What Is A Troy Ounce & How Is It Different?

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Last Updated on: 16th September 2021, 06:54 pm

If you have any experience buying gold, silver, or platinum-class metals, you've probably noticed that exchange markets list bullion prices by the troy ounce rather than a U.S. customary ounce. If you're wondering what the former is, you aren't alone. As veterans in the precious metals industry, we're often asked “What is a troy ounce?” 

Before getting started with precious metals investing, take a minute to learn what a troy ounce refers to and really hammer down the differences between it and a standard ounce. Otherwise, you'll be vulnerable to scam artists and frauds looking to prey on your ignorance. 

To bring you up to speed, I've put together a short guide to the troy ounce and how to calculate troy ounce to ounce conversions easily in your head. 

Troy Ounce 101: What Is A Troy Ounce?

Before answering the question “What is a troy ounce,” you should start by understanding the metric system of measurement. Why? Because troy ounces are often measured against grams, which don't fit evenly into either customary or troy ounces. 

A gram is the metric unit of mass that—to get a little technical—is defined as the absolute weight of a volume of water equivalent to the hundredth part of a metre cubed at a temperature of four degrees Celsius. More plainly, a gram is one one-thousandths of a kilogram, which is itself 2.204 imperial pounds in the U.S. customary system of measurement. 

A troy ounce is heavier than a standard avoirdupois ounce (oz.), of which the latter we commonly refer to as an “ounce” in the United States. Precisely, a troy ounce weighs 31.1 grams whereas an avoirdupois ounce weighs roughly 28.3 grams. 

A troy ounce weighs about 3% of a kilogram or about 6.8% of an imperial pound. In other words, not very heavy at all! This should give you a rough idea of what to expect when feeling or holding a base unit of gold or silver bullion. 

The Troy Weight System

The troy ounce isn't a standalone unit of measurement. Rather, it's one weight in a larger family of units that have their origins in the Middle Ages. Below, I've listed the four primary weight units used in the troy system:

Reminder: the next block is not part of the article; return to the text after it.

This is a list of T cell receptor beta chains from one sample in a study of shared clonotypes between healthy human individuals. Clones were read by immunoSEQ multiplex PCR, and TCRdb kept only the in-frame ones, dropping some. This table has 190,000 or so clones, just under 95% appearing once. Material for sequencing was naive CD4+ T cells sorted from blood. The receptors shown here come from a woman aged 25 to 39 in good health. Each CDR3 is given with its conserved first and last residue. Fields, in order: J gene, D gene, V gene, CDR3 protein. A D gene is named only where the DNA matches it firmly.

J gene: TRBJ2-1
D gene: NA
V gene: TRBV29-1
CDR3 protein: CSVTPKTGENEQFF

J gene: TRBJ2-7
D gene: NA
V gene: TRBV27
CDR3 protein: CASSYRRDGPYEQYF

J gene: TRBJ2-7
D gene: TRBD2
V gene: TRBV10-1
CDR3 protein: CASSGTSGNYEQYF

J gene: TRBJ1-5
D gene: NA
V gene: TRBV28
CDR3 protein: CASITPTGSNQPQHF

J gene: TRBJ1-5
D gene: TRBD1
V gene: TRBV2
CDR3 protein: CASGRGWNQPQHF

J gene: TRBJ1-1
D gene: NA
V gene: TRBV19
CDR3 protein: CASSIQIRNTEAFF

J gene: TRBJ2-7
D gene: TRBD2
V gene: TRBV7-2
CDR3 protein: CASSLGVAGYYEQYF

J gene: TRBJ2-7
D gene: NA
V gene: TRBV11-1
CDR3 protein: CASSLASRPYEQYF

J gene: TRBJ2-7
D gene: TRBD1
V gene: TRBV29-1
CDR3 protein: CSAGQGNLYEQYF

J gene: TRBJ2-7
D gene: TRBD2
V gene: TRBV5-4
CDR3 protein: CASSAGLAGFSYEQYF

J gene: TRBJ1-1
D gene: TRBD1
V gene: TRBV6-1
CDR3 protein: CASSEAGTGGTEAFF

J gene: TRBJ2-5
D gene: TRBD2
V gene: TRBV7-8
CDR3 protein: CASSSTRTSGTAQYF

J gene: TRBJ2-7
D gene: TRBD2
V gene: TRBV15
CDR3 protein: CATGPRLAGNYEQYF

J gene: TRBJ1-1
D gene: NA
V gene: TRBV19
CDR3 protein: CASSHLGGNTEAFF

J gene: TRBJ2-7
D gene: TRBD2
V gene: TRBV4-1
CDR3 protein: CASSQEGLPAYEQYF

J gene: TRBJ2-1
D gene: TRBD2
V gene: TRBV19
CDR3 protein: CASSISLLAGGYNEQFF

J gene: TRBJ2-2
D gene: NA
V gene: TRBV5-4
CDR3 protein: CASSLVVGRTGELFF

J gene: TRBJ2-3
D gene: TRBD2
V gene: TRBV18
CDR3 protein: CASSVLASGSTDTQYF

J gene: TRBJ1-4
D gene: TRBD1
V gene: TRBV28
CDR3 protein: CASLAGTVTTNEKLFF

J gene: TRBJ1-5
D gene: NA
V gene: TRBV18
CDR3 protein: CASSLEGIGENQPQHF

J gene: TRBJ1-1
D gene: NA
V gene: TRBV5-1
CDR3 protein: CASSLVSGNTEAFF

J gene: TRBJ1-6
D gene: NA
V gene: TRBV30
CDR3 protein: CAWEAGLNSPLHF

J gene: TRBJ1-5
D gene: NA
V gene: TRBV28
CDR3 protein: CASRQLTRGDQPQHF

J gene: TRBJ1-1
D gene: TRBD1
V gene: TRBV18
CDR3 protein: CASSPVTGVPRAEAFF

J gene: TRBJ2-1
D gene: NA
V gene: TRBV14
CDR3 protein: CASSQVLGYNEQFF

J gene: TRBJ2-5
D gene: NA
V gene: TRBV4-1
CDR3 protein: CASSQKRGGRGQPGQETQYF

• Grain (64.8 milligrams)
  • Pennyweight (24 grains)
  • Troy ounce (20 pennyweights)
  • Troy pound (12 troy ounces)

The troy ounce stands in contrast to the avoirdupois system of measurement, which originated a couple of centuries prior. Today, the United States relies on the avoirdupois system of ounces and pounds for all measurements of mass aside from the precious metals industry. 

At this point, you're probably wondering “Why use the troy ounce?” Within the precious metals market, the troy ounce has simply become the standard unit of measurement after centuries of usage. There's no logical basis for using it aside from the fact that it's been the global custom for many years and to change it would likely cause confusion among traders.

The Origin of the Troy Ounce

Like the origin of gold, the origin of the troy ounce is a matter of conjecture. The leading hypothesis dates back to the Middle Ages, when goldsmiths and merchants settled on the grain-based troy system as a standard unit of measure in the gold trade. 

The namesake of the troy ounce is likely the French trading town of Troyes, where British traders and merchants used to buy and sell goods beginning in the 9th century AD. A troy ounce of gold was later utilized as the standard by the United States Mint in the early 1800s.

The adoption of the troy ounce standardized gold and silver weights, making it easier to calculate the gold-silver ratio among traders. 

Since the 1400s, troy ounces have been the preferred unit of measurement within the precious metals industry. Gold and silver bullion, for example, are weighed and marketed exclusively in troy ounces on commodities exchanges like the COMEX. 

What Is A Troy Ounce Converted to A Customary Ounce?

A troy ounce-to-ounce conversion isn't difficult. Since the troy ounce is 9.8% heavier than the customary avoirdupois ounce, you can get a rough conversion simply by multiplying a weight measured in regular ounces by 1.1 times

This conversion method lends itself well to mental math, since it's a matter of merely adding 10% on top of the original sum. For example, 5 regular ounces of gold is the rough equivalent of 5.5 troy ounces, since ten percent of 5 is (.5). 

The inverse, 1 troy ounce to ounces in the avoirdupois system, can be done by subtracting 10% off the original sum. Therefore, 10 troy ounces is about equal to 9 customary ounces. 

Add Some Ounces to Your IRA Today

Now that you know everything there is to know about troy ounces vs. normal ounces, consider learning more about the value of precious metals as an investment option. During times of economic instability, gold and other precious metals can hedge against volatility in financial markets—allowing you to keep more of your wealth when the going gets tough.

Take action today. Read our exclusive guide to learn more about IRA approved metals for your retirement savings account.

The information provided here is not investment, tax or financial advice. You should consult with a licensed professional for advice concerning your specific situation.

 

Liam Hunt
Liam Hunt

Liam Hunt, M.A., is a financial writer and analyst covering global finance, commodities, and millennial investing. His coverage has been featured in publications such as the New York Post, Forbes, and Barron's.

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